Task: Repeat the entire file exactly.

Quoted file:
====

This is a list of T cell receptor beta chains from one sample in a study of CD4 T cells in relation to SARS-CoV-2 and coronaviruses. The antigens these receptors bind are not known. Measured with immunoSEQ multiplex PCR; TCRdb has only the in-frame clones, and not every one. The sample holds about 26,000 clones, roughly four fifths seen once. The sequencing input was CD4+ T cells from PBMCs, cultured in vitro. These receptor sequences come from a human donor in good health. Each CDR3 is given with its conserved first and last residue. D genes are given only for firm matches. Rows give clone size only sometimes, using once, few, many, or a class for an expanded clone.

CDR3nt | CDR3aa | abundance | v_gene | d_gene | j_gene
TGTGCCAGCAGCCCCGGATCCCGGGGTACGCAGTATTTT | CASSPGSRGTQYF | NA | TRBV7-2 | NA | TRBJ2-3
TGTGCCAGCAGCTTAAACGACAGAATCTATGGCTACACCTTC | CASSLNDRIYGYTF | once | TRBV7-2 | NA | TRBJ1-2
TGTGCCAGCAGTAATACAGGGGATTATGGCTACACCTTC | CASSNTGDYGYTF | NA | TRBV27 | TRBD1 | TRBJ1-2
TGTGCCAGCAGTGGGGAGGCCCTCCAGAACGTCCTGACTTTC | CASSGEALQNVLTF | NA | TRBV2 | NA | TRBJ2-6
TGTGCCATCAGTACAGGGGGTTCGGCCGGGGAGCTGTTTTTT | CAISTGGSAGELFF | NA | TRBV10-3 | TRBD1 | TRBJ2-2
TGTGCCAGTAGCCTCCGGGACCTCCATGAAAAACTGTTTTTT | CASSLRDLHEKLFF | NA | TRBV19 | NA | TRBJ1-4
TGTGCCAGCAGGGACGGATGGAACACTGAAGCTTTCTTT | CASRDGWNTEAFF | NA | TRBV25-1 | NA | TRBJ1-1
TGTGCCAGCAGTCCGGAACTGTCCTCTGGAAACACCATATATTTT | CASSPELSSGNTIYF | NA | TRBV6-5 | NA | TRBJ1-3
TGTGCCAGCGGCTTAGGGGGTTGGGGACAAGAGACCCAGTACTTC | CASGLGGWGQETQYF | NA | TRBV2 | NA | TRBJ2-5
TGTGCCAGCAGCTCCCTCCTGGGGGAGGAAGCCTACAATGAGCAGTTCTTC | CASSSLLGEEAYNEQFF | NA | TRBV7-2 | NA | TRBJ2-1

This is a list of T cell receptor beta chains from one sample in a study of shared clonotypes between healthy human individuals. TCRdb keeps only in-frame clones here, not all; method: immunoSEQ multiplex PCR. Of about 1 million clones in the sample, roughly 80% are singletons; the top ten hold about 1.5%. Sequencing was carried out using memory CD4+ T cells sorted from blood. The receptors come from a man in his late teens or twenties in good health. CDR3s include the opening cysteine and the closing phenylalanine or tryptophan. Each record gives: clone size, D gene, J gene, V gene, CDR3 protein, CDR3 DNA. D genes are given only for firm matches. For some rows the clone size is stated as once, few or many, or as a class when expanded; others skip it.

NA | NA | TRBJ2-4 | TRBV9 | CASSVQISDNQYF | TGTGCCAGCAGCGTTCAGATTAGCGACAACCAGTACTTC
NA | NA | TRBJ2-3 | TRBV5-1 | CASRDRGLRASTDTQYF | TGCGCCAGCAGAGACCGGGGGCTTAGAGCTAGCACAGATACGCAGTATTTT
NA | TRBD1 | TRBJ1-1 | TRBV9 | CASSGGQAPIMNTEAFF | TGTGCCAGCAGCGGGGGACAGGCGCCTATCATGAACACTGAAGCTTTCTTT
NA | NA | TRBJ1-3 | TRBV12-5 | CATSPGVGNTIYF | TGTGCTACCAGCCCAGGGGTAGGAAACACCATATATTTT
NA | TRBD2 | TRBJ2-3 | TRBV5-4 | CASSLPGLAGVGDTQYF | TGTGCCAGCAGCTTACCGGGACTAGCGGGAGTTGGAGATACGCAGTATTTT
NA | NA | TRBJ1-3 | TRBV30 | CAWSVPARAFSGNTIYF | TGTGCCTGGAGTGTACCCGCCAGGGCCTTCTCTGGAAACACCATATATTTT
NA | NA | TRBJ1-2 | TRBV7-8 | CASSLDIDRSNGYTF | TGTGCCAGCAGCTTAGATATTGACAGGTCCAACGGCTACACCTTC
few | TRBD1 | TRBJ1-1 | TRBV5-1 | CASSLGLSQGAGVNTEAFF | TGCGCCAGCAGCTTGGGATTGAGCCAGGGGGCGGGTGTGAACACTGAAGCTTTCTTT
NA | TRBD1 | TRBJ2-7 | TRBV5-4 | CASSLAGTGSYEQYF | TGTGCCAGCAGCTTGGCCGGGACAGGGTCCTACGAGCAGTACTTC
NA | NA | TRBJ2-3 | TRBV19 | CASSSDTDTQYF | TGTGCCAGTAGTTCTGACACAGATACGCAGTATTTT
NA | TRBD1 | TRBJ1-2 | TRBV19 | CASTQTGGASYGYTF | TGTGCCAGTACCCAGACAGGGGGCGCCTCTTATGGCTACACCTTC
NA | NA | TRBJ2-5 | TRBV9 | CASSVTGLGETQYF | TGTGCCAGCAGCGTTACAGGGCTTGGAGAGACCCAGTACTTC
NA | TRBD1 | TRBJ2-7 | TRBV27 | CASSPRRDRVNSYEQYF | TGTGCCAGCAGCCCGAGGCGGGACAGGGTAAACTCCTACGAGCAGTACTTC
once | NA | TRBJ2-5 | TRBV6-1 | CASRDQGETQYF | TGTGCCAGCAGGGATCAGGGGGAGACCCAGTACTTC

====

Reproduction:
This is a list of T cell receptor beta chains from one sample in a study of CD4 T cells in relation to SARS-CoV-2 and coronaviruses. The antigens these receptors bind are not known. Measured with immunoSEQ multiplex PCR; TCRdb has only the in-frame clones, and not every one. The sample holds about 26,000 clones, roughly four fifths seen once. The sequencing input was CD4+ T cells from PBMCs, cultured in vitro. These receptor sequences come from a human donor in good health. Each CDR3 is given with its conserved first and last residue. D genes are given only for firm matches. Rows give clone size only sometimes, using once, few, many, or a class for an expanded clone.

CDR3nt | CDR3aa | abundance | v_gene | d_gene | j_gene
TGTGCCAGCAGCCCCGGATCCCGGGGTACGCAGTATTTT | CASSPGSRGTQYF | NA | TRBV7-2 | NA | TRBJ2-3
TGTGCCAGCAGCTTAAACGACAGAATCTATGGCTACACCTTC | CASSLNDRIYGYTF | once | TRBV7-2 | NA | TRBJ1-2
TGTGCCAGCAGTAATACAGGGGATTATGGCTACACCTTC | CASSNTGDYGYTF | NA | TRBV27 | TRBD1 | TRBJ1-2
TGTGCCAGCAGTGGGGAGGCCCTCCAGAACGTCCTGACTTTC | CASSGEALQNVLTF | NA | TRBV2 | NA | TRBJ2-6
TGTGCCATCAGTACAGGGGGTTCGGCCGGGGAGCTGTTTTTT | CAISTGGSAGELFF | NA | TRBV10-3 | TRBD1 | TRBJ2-2
TGTGCCAGTAGCCTCCGGGACCTCCATGAAAAACTGTTTTTT | CASSLRDLHEKLFF | NA | TRBV19 | NA | TRBJ1-4
TGTGCCAGCAGGGACGGATGGAACACTGAAGCTTTCTTT | CASRDGWNTEAFF | NA | TRBV25-1 | NA | TRBJ1-1
TGTGCCAGCAGTCCGGAACTGTCCTCTGGAAACACCATATATTTT | CASSPELSSGNTIYF | NA | TRBV6-5 | NA | TRBJ1-3
TGTGCCAGCGGCTTAGGGGGTTGGGGACAAGAGACCCAGTACTTC | CASGLGGWGQETQYF | NA | TRBV2 | NA | TRBJ2-5
TGTGCCAGCAGCTCCCTCCTGGGGGAGGAAGCCTACAATGAGCAGTTCTTC | CASSSLLGEEAYNEQFF | NA | TRBV7-2 | NA | TRBJ2-1

This is a list of T cell receptor beta chains from one sample in a study of shared clonotypes between healthy human individuals. TCRdb keeps only in-frame clones here, not all; method: immunoSEQ multiplex PCR. Of about 1 million clones in the sample, roughly 80% are singletons; the top ten hold about 1.5%. Sequencing was carried out using memory CD4+ T cells sorted from blood. The receptors come from a man in his late teens or twenties in good health. CDR3s include the opening cysteine and the closing phenylalanine or tryptophan. Each record gives: clone size, D gene, J gene, V gene, CDR3 protein, CDR3 DNA. D genes are given only for firm matches. For some rows the clone size is stated as once, few or many, or as a class when expanded; others skip it.

NA | NA | TRBJ2-4 | TRBV9 | CASSVQISDNQYF | TGTGCCAGCAGCGTTCAGATTAGCGACAACCAGTACTTC
NA | NA | TRBJ2-3 | TRBV5-1 | CASRDRGLRASTDTQYF | TGCGCCAGCAGAGACCGGGGGCTTAGAGCTAGCACAGATACGCAGTATTTT
NA | TRBD1 | TRBJ1-1 | TRBV9 | CASSGGQAPIMNTEAFF | TGTGCCAGCAGCGGGGGACAGGCGCCTATCATGAACACTGAAGCTTTCTTT
NA | NA | TRBJ1-3 | TRBV12-5 | CATSPGVGNTIYF | TGTGCTACCAGCCCAGGGGTAGGAAACACCATATATTTT
NA | TRBD2 | TRBJ2-3 | TRBV5-4 | CASSLPGLAGVGDTQYF | TGTGCCAGCAGCTTACCGGGACTAGCGGGAGTTGGAGATACGCAGTATTTT
NA | NA | TRBJ1-3 | TRBV30 | CAWSVPARAFSGNTIYF | TGTGCCTGGAGTGTACCCGCCAGGGCCTTCTCTGGAAACACCATATATTTT
NA | NA | TRBJ1-2 | TRBV7-8 | CASSLDIDRSNGYTF | TGTGCCAGCAGCTTAGATATTGACAGGTCCAACGGCTACACCTTC
few | TRBD1 | TRBJ1-1 | TRBV5-1 | CASSLGLSQGAGVNTEAFF | TGCGCCAGCAGCTTGGGATTGAGCCAGGGGGCGGGTGTGAACACTGAAGCTTTCTTT
NA | TRBD1 | TRBJ2-7 | TRBV5-4 | CASSLAGTGSYEQYF | TGTGCCAGCAGCTTGGCCGGGACAGGGTCCTACGAGCAGTACTTC
NA | NA | TRBJ2-3 | TRBV19 | CASSSDTDTQYF | TGTGCCAGTAGTTCTGACACAGATACGCAGTATTTT
NA | TRBD1 | TRBJ1-2 | TRBV19 | CASTQTGGASYGYTF | TGTGCCAGTACCCAGACAGGGGGCGCCTCTTATGGCTACACCTTC
NA | NA | TRBJ2-5 | TRBV9 | CASSVTGLGETQYF | TGTGCCAGCAGCGTTACAGGGCTTGGAGAGACCCAGTACTTC
NA | TRBD1 | TRBJ2-7 | TRBV27 | CASSPRRDRVNSYEQYF | TGTGCCAGCAGCCCGAGGCGGGACAGGGTAAACTCCTACGAGCAGTACTTC
once | NA | TRBJ2-5 | TRBV6-1 | CASRDQGETQYF | TGTGCCAGCAGGGATCAGGGGGAGACCCAGTACTTC